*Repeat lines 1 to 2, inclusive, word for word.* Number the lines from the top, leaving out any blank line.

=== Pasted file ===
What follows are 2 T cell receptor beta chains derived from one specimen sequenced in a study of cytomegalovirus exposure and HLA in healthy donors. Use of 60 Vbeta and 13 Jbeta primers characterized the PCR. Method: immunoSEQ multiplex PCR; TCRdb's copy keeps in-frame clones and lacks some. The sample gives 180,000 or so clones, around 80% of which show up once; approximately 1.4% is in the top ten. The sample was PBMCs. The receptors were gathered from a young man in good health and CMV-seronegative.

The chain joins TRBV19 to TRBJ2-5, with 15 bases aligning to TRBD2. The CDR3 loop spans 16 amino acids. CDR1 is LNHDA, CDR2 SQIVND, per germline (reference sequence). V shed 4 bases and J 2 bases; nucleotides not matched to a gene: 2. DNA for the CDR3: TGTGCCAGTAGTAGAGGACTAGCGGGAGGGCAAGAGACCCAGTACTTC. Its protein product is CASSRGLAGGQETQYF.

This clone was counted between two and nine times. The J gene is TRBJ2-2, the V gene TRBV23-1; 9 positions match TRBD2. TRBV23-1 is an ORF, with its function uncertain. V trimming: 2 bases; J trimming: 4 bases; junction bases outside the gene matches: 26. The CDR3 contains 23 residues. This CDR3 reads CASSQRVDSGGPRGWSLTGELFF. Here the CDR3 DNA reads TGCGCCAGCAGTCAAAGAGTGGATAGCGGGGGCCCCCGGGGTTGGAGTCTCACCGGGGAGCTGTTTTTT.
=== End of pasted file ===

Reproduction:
What follows are 2 T cell receptor beta chains derived from one specimen sequenced in a study of cytomegalovirus exposure and HLA in healthy donors. Use of 60 Vbeta and 13 Jbeta primers characterized the PCR. Method: immunoSEQ multiplex PCR; TCRdb's copy keeps in-frame clones and lacks some. The sample gives 180,000 or so clones, around 80% of which show up once; approximately 1.4% is in the top ten. The sample was PBMCs. The receptors were gathered from a young man in good health and CMV-seronegative.

The chain joins TRBV19 to TRBJ2-5, with 15 bases aligning to TRBD2. The CDR3 loop spans 16 amino acids. CDR1 is LNHDA, CDR2 SQIVND, per germline (reference sequence). V shed 4 bases and J 2 bases; nucleotides not matched to a gene: 2. DNA for the CDR3: TGTGCCAGTAGTAGAGGACTAGCGGGAGGGCAAGAGACCCAGTACTTC. Its protein product is CASSRGLAGGQETQYF.